I recently told a friend about my relocation out of the city I've grown up and made my bones as a creative director in. He responded:
'I hope you didn't do all that sacrificing just to move. You don't even know how many people you've helped with their dreams. You weren't thinking about your purpose when you moved.'
I'm sure he meant well and was genuinely concerned about my career and presence in the existing art scene I exited from. But what he didn't know was that I am well aware of my sacrifice and I can still see my influence pulsating in the heart of my city. And being aware of those things is what prompted me to leave.
I spent years working toward the same goals and gaining no real financial traction. Sure I got plenty of clout but you can't cash in clout especially when that clout is coming from a B market. Since I wasn't in a large city my influence on my community and state could not be monetized. A third party wasn't willing to come on board and pay me for what I do. Of course, they'd offer product and sponsorship but that's where it stopped. If you're not in a city like NYC your value isn't acknowledged by corporations because you're not in a top tier market.
My destiny is not to be a starving artist, it is to provide a fruitful life for my family and find fulfillment for myself through the arts. Throwing illegal art parties in hole in the wall venues just isn't sustainable. My audience was willing to attend my events but weren't willing to make a long-term investment into my bottom line. An audience of twenty-somethings quite frankly isn't ready to invest in anything. I even had trouble with convincing people to give me a long-term sweat equity investment with a bonus of patience to help me with my ultimate goals. Goals that would not just be fruitful for me but effectively beneficial to the entire art community I was operating in. That compiled with seeing how my influence gained more returns for others than it did for me is what prompted me to analyze my situation.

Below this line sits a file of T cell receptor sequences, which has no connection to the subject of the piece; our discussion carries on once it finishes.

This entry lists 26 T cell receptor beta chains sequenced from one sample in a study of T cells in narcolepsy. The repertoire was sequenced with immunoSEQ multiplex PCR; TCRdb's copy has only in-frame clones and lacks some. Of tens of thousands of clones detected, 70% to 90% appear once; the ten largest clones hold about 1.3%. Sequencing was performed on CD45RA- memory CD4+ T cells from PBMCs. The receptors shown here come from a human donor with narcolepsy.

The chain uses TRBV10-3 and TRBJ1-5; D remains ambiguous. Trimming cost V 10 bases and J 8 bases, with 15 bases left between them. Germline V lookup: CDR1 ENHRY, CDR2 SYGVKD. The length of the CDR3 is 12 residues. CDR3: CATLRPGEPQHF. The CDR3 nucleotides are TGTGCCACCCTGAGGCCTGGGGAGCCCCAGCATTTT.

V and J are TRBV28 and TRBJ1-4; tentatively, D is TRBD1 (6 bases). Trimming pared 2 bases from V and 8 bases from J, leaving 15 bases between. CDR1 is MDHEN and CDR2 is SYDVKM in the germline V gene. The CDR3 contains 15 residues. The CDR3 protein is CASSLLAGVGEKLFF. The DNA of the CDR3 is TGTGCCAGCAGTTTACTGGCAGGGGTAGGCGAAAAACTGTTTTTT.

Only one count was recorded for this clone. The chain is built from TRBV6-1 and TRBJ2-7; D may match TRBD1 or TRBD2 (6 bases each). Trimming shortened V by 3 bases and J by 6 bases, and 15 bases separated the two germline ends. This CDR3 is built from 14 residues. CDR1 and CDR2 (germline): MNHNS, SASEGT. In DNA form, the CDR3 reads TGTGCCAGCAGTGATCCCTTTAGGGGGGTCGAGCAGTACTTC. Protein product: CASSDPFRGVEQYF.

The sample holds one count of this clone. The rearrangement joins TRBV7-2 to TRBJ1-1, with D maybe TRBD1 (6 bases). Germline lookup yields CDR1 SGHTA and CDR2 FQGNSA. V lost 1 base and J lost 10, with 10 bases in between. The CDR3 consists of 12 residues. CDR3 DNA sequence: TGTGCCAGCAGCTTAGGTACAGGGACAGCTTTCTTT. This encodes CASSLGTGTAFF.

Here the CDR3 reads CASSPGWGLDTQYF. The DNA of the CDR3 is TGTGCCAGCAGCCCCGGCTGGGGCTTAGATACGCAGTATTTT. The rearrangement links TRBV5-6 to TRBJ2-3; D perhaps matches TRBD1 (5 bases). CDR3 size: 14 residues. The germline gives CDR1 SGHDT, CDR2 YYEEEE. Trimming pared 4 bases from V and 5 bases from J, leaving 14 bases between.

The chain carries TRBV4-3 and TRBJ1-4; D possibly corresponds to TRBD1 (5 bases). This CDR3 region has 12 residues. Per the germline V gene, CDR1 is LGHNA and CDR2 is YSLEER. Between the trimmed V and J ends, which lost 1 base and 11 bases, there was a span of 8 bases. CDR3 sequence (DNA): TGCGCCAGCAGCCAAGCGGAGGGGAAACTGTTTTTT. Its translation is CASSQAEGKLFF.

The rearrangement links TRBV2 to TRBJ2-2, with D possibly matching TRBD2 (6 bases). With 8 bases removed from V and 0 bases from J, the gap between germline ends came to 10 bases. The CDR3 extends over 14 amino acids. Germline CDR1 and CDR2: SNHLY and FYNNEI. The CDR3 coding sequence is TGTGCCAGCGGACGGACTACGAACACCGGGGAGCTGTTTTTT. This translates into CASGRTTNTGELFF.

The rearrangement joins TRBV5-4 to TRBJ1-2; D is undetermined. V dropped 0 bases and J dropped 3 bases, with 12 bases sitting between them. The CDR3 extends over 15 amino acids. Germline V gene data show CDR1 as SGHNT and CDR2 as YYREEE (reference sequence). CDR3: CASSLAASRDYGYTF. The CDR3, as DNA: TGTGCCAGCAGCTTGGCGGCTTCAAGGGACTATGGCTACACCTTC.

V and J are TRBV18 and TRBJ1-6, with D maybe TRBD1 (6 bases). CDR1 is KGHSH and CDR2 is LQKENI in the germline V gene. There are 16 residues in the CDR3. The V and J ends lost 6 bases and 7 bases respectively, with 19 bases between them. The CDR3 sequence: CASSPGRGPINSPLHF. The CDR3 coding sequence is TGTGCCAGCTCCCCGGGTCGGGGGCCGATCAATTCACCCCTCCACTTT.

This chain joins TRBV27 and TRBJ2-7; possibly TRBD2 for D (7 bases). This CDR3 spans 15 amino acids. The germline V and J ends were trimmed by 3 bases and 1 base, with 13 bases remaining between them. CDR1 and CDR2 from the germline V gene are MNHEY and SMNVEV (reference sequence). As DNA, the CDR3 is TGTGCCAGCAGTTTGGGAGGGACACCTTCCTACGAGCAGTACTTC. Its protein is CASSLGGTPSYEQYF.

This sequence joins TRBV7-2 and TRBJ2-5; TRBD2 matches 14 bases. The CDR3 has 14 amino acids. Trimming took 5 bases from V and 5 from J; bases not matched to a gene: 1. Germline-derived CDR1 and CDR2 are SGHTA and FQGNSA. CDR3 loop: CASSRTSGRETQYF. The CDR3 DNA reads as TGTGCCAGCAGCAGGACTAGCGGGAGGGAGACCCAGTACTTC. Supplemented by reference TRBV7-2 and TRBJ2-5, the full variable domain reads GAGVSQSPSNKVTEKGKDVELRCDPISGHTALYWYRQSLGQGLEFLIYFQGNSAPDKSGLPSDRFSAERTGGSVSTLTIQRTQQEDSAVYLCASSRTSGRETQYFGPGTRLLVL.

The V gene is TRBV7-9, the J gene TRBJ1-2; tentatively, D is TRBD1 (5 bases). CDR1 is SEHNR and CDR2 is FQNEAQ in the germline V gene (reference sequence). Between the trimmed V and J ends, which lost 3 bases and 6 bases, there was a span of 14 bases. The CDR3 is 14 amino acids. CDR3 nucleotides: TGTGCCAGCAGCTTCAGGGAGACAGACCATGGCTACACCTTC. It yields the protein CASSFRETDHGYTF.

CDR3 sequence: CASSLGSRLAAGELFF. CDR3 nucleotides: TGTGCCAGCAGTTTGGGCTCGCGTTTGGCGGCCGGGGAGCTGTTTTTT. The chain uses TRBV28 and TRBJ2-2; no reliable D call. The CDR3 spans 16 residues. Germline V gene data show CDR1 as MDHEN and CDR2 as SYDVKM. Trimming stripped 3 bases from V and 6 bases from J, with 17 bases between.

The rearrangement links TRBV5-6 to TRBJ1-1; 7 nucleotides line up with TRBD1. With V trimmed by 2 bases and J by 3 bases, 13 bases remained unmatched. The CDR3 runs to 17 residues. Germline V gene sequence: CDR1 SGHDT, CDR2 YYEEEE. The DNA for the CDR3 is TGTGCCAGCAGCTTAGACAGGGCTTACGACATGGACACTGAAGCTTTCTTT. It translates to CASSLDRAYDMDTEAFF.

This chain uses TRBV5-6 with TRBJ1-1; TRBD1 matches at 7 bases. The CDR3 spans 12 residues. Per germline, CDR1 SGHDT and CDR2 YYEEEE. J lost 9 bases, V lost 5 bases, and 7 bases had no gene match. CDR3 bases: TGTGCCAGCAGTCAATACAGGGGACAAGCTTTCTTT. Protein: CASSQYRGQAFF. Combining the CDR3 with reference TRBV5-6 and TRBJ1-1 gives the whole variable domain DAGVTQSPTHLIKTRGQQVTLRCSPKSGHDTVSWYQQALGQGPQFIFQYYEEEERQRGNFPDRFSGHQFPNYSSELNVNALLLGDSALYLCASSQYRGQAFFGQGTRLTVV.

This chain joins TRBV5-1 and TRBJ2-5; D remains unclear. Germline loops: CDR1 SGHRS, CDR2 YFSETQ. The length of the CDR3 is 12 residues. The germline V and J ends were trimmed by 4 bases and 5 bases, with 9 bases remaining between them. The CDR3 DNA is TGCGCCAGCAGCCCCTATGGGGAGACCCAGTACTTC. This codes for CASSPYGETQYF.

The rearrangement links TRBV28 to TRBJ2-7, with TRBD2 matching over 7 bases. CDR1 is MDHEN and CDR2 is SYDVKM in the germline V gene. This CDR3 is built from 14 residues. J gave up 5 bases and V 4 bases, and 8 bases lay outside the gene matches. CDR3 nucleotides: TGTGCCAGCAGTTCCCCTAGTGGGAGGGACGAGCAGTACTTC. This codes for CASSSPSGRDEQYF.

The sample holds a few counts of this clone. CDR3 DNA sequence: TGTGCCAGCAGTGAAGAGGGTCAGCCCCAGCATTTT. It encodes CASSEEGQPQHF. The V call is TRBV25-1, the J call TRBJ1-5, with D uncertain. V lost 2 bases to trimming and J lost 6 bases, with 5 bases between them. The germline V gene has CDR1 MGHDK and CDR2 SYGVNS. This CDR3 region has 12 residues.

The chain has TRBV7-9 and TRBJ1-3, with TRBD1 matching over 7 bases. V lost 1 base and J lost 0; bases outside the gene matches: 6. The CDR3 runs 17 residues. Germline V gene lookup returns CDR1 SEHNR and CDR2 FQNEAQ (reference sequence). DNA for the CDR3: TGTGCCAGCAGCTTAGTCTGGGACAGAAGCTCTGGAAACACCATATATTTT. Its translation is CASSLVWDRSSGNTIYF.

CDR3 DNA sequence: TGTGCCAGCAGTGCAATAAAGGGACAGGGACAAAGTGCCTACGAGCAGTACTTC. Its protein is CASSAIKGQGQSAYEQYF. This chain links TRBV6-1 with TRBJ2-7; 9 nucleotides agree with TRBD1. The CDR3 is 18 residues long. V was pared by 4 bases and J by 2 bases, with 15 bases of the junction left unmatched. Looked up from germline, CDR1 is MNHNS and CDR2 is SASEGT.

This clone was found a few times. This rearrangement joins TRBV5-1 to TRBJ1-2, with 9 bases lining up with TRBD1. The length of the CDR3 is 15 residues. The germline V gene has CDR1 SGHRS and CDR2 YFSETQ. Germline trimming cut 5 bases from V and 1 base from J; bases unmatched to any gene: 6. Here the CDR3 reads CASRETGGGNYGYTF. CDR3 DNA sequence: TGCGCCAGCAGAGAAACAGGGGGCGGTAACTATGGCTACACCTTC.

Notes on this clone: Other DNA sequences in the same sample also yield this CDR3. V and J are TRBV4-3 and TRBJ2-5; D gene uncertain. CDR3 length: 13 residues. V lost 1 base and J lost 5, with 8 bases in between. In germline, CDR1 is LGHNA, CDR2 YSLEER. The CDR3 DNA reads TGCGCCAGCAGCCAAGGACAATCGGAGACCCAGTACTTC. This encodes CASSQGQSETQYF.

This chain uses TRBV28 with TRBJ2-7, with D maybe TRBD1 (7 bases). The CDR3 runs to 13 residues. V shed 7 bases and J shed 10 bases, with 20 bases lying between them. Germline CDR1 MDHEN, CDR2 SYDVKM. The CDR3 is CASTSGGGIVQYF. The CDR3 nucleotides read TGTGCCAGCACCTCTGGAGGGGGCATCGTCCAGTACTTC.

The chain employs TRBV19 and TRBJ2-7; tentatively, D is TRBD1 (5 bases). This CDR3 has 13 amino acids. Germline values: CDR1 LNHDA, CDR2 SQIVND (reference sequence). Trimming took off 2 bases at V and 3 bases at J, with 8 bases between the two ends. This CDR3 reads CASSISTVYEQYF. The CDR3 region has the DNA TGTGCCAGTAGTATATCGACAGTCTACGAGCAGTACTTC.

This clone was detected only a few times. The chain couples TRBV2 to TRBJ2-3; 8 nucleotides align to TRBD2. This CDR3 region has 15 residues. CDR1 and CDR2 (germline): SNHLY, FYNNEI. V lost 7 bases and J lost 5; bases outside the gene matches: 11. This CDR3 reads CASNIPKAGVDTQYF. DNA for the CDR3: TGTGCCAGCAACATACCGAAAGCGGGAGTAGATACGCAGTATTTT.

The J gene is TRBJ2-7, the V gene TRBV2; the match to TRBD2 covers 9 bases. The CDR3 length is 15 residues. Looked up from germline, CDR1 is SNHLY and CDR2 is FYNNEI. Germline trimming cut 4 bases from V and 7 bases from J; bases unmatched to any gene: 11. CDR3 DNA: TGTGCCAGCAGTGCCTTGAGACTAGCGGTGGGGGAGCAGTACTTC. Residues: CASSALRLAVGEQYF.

And that's how I realized that I had hit a ceiling. The DIY scene anywhere USA isn't something you can do forever. I've rebranded, reinvigorated my core and innovated the way I earned many times over. But at the root, I was doing the same thing, getting the same results and my gross was not increasing. I was ready for a change.
Today I'm freelancing and concentrating on developing my portfolio enough to get larger contracts. Working for corporations as an independent contractor is sustainable and for what its worth, taxable. I'm still influencing my community but without the headache of trying to make money from it. This newsletter is free for you and fulfilling for me.
But the real question is, did I give up when I moved, did I abandon my purpose? I didn't, what I was slow to realize and what my concerned friend was unaware of is I have a talent I have yet to monetize. A lifelong interest and a dream I've been actively deferring, I'm a really good writer. This entire time I've been in the visual arts I was neglecting my talents as an academically trained fiction writer. I can't pinpoint the catalyst for my years of procrastination, was it fear or blindness. Maybe both, but it doesn't matter because I'm ready now. And that's where my new goal comes in. Writing a book? Sure, but that's not the goal I'm referring to. The new goal is exploring all of my purposes even the ones that have continued to exhaust me.
My greatness cannot be contained to a singular purpose, industry or genre. I'll leave you with some wise words from my brother Facade HQ:
'Maybe the things I think I'm naturally good at are really just a way to keep me busy from doing what I really need to be doing. The things I'm really scared of....'
-Earl 'Wolf' Davis